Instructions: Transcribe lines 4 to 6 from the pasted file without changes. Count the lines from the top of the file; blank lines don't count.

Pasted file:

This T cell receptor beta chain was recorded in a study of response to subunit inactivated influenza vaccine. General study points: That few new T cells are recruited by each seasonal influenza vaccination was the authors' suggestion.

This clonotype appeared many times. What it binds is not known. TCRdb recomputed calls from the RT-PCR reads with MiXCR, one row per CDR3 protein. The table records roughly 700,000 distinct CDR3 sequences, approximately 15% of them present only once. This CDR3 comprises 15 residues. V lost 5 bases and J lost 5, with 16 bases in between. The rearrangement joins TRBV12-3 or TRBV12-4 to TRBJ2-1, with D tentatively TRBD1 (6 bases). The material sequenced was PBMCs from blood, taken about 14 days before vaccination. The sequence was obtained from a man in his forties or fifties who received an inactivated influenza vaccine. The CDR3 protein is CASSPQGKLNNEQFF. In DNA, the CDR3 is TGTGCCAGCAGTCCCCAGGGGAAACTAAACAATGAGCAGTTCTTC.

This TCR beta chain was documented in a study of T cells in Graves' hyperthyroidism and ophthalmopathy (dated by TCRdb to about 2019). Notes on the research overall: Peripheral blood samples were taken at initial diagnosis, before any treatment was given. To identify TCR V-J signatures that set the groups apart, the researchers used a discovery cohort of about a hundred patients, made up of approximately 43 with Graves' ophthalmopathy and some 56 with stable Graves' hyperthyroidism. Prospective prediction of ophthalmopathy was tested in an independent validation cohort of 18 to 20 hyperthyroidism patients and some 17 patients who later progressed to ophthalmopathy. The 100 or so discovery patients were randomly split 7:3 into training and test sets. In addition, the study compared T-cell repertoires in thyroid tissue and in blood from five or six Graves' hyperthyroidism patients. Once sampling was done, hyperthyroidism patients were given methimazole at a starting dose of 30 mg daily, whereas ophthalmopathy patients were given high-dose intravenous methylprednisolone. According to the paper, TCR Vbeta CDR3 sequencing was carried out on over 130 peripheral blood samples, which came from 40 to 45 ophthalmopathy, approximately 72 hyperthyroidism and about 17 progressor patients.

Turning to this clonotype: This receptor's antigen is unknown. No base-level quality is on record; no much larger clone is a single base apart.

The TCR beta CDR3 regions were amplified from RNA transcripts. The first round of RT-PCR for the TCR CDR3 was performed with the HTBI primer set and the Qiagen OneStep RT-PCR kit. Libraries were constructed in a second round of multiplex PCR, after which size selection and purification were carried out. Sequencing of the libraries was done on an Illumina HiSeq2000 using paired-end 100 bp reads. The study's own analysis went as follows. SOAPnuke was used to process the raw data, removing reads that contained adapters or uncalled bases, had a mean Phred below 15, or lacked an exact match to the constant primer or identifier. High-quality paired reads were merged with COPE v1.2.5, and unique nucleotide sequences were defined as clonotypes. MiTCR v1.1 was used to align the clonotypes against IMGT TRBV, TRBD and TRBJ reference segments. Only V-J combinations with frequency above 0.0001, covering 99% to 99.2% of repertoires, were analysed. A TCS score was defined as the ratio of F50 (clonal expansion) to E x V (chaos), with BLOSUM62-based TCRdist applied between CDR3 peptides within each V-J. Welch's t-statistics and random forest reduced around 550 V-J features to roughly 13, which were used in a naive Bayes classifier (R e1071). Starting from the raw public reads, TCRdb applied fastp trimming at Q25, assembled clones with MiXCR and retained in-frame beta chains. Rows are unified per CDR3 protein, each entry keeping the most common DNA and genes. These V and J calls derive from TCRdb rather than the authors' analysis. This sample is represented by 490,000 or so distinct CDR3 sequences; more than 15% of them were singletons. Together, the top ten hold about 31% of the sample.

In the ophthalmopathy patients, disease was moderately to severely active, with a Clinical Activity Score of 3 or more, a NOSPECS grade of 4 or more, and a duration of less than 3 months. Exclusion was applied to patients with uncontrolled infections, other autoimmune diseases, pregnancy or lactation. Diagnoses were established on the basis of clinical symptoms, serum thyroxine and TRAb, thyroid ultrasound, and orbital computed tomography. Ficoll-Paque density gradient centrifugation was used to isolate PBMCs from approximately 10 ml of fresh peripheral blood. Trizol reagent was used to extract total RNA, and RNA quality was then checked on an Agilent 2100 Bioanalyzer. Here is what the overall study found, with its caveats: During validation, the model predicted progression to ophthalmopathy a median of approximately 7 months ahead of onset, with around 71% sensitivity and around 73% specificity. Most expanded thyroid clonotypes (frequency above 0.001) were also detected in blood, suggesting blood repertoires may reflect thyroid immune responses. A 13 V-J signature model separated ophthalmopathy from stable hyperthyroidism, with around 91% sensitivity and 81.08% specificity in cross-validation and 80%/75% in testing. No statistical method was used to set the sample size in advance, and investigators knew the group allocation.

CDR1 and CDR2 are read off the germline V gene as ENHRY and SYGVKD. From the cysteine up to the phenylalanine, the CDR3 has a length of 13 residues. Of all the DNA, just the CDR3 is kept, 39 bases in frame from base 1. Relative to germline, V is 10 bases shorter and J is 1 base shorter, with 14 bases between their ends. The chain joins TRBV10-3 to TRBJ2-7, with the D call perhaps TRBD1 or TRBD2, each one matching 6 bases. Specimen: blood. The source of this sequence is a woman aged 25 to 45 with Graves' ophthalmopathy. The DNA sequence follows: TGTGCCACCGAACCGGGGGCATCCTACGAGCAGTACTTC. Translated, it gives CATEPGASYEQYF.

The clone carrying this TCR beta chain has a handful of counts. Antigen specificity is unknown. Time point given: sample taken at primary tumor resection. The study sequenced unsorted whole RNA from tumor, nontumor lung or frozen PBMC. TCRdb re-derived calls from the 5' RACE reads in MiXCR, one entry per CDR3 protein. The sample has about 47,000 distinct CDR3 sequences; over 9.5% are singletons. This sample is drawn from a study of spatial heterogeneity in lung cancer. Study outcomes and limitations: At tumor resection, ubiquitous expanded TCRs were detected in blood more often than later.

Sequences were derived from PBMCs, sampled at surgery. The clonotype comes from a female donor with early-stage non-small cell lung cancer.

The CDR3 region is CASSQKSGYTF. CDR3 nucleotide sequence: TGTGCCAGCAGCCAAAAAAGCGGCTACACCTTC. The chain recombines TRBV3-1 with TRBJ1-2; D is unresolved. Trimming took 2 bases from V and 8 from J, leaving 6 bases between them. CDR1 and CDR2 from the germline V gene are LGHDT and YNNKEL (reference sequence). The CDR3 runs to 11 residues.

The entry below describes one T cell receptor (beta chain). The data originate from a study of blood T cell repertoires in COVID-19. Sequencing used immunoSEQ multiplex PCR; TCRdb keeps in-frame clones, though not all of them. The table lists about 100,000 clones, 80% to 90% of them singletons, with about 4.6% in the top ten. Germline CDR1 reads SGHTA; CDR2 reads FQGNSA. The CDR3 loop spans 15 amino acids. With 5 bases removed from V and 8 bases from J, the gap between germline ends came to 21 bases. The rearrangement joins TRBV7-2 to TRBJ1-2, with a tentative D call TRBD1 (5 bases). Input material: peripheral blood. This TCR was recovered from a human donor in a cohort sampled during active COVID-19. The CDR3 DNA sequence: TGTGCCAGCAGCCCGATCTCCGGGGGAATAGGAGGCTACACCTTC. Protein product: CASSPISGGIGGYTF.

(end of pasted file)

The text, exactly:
Turning to this clonotype: This receptor's antigen is unknown. No base-level quality is on record; no much larger clone is a single base apart.

The TCR beta CDR3 regions were amplified from RNA transcripts. The first round of RT-PCR for the TCR CDR3 was performed with the HTBI primer set and the Qiagen OneStep RT-PCR kit. Libraries were constructed in a second round of multiplex PCR, after which size selection and purification were carried out. Sequencing of the libraries was done on an Illumina HiSeq2000 using paired-end 100 bp reads. The study's own analysis went as follows. SOAPnuke was used to process the raw data, removing reads that contained adapters or uncalled bases, had a mean Phred below 15, or lacked an exact match to the constant primer or identifier. High-quality paired reads were merged with COPE v1.2.5, and unique nucleotide sequences were defined as clonotypes. MiTCR v1.1 was used to align the clonotypes against IMGT TRBV, TRBD and TRBJ reference segments. Only V-J combinations with frequency above 0.0001, covering 99% to 99.2% of repertoires, were analysed. A TCS score was defined as the ratio of F50 (clonal expansion) to E x V (chaos), with BLOSUM62-based TCRdist applied between CDR3 peptides within each V-J. Welch's t-statistics and random forest reduced around 550 V-J features to roughly 13, which were used in a naive Bayes classifier (R e1071). Starting from the raw public reads, TCRdb applied fastp trimming at Q25, assembled clones with MiXCR and retained in-frame beta chains. Rows are unified per CDR3 protein, each entry keeping the most common DNA and genes. These V and J calls derive from TCRdb rather than the authors' analysis. This sample is represented by 490,000 or so distinct CDR3 sequences; more than 15% of them were singletons. Together, the top ten hold about 31% of the sample.

In the ophthalmopathy patients, disease was moderately to severely active, with a Clinical Activity Score of 3 or more, a NOSPECS grade of 4 or more, and a duration of less than 3 months. Exclusion was applied to patients with uncontrolled infections, other autoimmune diseases, pregnancy or lactation. Diagnoses were established on the basis of clinical symptoms, serum thyroxine and TRAb, thyroid ultrasound, and orbital computed tomography. Ficoll-Paque density gradient centrifugation was used to isolate PBMCs from approximately 10 ml of fresh peripheral blood. Trizol reagent was used to extract total RNA, and RNA quality was then checked on an Agilent 2100 Bioanalyzer. Here is what the overall study found, with its caveats: During validation, the model predicted progression to ophthalmopathy a median of approximately 7 months ahead of onset, with around 71% sensitivity and around 73% specificity. Most expanded thyroid clonotypes (frequency above 0.001) were also detected in blood, suggesting blood repertoires may reflect thyroid immune responses. A 13 V-J signature model separated ophthalmopathy from stable hyperthyroidism, with around 91% sensitivity and 81.08% specificity in cross-validation and 80%/75% in testing. No statistical method was used to set the sample size in advance, and investigators knew the group allocation.